8:05 p.m.: Lights are still out, but so is the food. We’re ready to eat. Thanks to the continuing power outage, the creativity of the table-setters, and Kelly’s gazda’s penchant for figurines from all geni, we’ll be eating by candlelight jungle motif, just how the Pilgrims did it.

8:10 p.m.: We all say what we’re thankful for. I don’t care where you are, or whom you’re with, this should happen at every Thanksgiving dinner table.

8:30 p.m.: Mid-dinner, the power comes back on. We rejoice. But it’s short-lived. We’re eatin’ here.

The rest of the night: We eat, drink and be merry.

Sunday, Nov. 27:

7 a.m.: Five leave. And then there were four.

11:30 a.m.: Three leave. And then there was one.

Monday, Nov. 28:

Sometime Monday morning: Everyone is back to his or her respective sites and accounted for, with a belly fully of turkey and a heart full of great memories. Here’s to the next holiday. Wait, that’s this week:

I think it’s safe to say our first Romanian Thanksgiving, was exactly that.

Sunday, November 20, 2011


OK, so where were we? Ah, yes, I was just about to tell you about the seven more classes I picked up and my trip to Paris.

So, I picked up seven more classes and am taking a trip to Paris.

First, the classes. It started with three kindergarten classes. However, there are five kindergartens in the comuna (a handful of villages), so once the fourth one asked me to come, I figured I’d hit for the Tulgheș cycle and offer my services to the fifth.

So now, on Tuesdays, I have five kindergarten classes. It’s exhausting, but adorable. We mostly sing songs together, but they have a good time, and I’ve had a good time seeing them retain and progress.

Our current set list includes “Head, Shoulders, Knees and Toes,” – even though they all call those things on your legs “kneesand” – a variation of “One, Two, Buckle my Shoe” that I made up, and my favorite: “How Are You?” set to the tune of “Are You Sleeping?” It goes a little something like this:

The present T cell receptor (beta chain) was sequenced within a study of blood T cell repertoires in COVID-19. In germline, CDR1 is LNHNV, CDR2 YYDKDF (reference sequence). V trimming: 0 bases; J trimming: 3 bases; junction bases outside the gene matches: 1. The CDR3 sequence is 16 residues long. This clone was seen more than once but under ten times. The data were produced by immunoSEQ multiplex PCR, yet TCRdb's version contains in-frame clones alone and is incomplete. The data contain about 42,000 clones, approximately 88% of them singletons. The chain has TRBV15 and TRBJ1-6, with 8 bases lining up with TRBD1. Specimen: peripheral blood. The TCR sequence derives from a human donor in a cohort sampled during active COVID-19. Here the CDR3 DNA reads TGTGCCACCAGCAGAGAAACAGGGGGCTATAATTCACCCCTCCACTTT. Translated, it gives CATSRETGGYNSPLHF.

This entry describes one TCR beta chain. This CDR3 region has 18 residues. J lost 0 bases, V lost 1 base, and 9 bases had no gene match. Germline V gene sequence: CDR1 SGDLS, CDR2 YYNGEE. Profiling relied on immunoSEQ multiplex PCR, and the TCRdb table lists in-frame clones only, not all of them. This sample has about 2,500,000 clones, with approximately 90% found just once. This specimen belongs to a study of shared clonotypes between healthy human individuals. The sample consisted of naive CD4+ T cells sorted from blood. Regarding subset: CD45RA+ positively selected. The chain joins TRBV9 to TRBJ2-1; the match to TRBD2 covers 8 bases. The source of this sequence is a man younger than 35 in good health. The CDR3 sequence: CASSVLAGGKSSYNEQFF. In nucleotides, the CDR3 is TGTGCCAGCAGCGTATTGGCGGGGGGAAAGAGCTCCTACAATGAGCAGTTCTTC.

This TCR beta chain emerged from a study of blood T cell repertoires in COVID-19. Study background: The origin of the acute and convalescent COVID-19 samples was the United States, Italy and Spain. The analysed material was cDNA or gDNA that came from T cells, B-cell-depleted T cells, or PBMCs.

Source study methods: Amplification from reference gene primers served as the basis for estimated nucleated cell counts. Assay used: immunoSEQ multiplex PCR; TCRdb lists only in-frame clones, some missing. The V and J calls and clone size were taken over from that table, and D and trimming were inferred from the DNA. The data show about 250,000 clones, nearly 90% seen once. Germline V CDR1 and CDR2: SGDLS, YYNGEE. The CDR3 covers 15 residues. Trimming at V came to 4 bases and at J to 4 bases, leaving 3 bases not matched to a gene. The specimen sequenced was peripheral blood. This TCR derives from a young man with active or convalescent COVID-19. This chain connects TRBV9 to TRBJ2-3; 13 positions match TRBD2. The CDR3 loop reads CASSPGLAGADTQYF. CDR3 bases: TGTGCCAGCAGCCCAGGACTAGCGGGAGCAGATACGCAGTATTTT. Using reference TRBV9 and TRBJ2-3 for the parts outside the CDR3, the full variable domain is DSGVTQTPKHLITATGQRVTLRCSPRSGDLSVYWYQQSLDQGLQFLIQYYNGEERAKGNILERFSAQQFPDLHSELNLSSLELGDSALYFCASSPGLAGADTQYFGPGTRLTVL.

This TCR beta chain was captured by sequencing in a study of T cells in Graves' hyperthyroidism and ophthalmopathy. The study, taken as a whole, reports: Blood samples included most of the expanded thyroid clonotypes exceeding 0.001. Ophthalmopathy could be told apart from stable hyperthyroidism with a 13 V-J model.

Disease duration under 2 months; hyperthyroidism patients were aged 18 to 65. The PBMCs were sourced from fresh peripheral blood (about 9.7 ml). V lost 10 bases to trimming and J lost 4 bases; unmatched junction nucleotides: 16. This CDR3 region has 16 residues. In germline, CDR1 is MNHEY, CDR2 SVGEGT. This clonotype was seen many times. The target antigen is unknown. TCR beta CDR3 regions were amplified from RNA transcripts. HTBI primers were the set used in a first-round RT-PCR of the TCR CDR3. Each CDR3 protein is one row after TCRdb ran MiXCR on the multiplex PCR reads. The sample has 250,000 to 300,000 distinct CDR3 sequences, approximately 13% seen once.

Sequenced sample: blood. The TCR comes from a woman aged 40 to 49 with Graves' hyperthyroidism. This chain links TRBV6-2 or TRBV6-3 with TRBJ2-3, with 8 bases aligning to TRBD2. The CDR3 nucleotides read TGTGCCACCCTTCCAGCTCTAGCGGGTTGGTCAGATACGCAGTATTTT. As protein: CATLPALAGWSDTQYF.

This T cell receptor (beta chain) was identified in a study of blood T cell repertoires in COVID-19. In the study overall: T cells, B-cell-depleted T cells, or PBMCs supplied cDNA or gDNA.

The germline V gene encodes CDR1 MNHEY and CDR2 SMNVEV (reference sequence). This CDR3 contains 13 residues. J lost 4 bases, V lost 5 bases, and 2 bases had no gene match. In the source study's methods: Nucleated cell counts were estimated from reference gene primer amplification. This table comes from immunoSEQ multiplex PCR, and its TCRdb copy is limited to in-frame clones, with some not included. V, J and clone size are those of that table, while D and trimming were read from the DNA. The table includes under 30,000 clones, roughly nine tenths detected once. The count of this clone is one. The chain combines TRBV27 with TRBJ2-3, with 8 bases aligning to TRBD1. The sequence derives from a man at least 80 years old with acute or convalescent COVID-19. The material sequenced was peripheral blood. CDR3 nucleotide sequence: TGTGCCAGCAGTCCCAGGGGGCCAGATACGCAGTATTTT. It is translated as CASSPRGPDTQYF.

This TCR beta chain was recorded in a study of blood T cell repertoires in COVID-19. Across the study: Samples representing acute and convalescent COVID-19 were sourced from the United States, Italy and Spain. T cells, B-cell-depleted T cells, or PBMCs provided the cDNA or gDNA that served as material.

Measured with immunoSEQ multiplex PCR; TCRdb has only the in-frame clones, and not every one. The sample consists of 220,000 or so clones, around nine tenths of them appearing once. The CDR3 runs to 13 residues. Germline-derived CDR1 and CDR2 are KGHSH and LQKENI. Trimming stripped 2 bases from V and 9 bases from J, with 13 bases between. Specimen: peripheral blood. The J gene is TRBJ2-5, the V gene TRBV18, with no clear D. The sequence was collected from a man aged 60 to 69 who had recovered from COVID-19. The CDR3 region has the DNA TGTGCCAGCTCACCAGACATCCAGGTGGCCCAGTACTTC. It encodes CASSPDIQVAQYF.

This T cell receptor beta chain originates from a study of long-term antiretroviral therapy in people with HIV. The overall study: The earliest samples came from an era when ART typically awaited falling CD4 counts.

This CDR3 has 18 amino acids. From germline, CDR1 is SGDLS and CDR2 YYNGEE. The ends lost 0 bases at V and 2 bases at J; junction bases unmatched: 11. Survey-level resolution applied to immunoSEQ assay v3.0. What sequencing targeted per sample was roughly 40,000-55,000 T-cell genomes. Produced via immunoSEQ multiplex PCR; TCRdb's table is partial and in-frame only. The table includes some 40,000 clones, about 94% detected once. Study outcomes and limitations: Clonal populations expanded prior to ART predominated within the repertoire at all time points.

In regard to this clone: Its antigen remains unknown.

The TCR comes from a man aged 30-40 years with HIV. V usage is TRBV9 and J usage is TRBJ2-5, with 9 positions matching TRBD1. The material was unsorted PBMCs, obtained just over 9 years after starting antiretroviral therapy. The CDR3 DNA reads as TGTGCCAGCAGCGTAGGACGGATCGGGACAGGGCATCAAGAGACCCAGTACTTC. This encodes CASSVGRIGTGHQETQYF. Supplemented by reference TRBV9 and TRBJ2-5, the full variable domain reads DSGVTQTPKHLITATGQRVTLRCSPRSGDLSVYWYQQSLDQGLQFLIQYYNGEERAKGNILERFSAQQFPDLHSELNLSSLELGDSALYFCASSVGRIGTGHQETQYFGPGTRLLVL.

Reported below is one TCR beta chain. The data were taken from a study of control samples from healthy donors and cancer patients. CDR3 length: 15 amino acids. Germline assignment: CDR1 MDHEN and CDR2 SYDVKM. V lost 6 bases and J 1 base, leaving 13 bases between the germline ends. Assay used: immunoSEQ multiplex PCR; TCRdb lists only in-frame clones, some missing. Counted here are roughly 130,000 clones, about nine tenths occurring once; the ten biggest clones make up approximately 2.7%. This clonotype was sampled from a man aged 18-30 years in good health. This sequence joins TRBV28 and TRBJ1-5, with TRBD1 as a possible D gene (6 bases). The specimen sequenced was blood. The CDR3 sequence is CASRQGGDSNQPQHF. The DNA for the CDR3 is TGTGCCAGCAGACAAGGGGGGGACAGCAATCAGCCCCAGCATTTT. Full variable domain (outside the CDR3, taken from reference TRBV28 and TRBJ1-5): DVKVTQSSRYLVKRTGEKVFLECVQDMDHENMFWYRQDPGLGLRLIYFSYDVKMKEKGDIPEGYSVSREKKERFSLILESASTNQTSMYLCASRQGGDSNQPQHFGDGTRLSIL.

How are you?
How are you?
I’m goooood. I’m gooooood. (with big smiles)

How are you?
How are you?
I’m NOT good! I’m NOT good! (as pouty as possible; they love this part)

I’m not crazy about reinforcing the negative response, but the main goal here isn’t to make them fluent by the time they reach first grade, it’s to forge an association between “English” and “fun,” maybe spur some interest and give them a small head start. So far, so good.

Last week I also started my adult classes. All 30-something of us met, and after the first hour, it was unanimously decided that, moving forward, we’d do a beginner class and an intermediate class.

Shortly into our first dialogue – “What is your name? Where are you from? How are you?” – it became fairly obvious that we had two different levels: those who’ve done this stuff and just want to freshen up their English, and those who haven’t had any English at all. (All the while, I was fighting the urge to sing my “How are you?” song because it was still fresh from the kindergarten class an hour earlier.)

More on that later.

So I’m going to Paris! I made a really great friend in my town who goes to school outside of Paris and offered to let us stay there. So, while weighing my options for Christmas vacation, I realized I’d be crazy to turn down a free place to stay in Paris, which also happens to be somewhere I’ve never been. So, a $300 round-trip ticket later, and I’m on my way (in two months)! I’ve started Pimsleur’s French – hey, already studying Romanian and Hungarian, why not throw in a third? This way, I won’t be totally clueless, just mostly.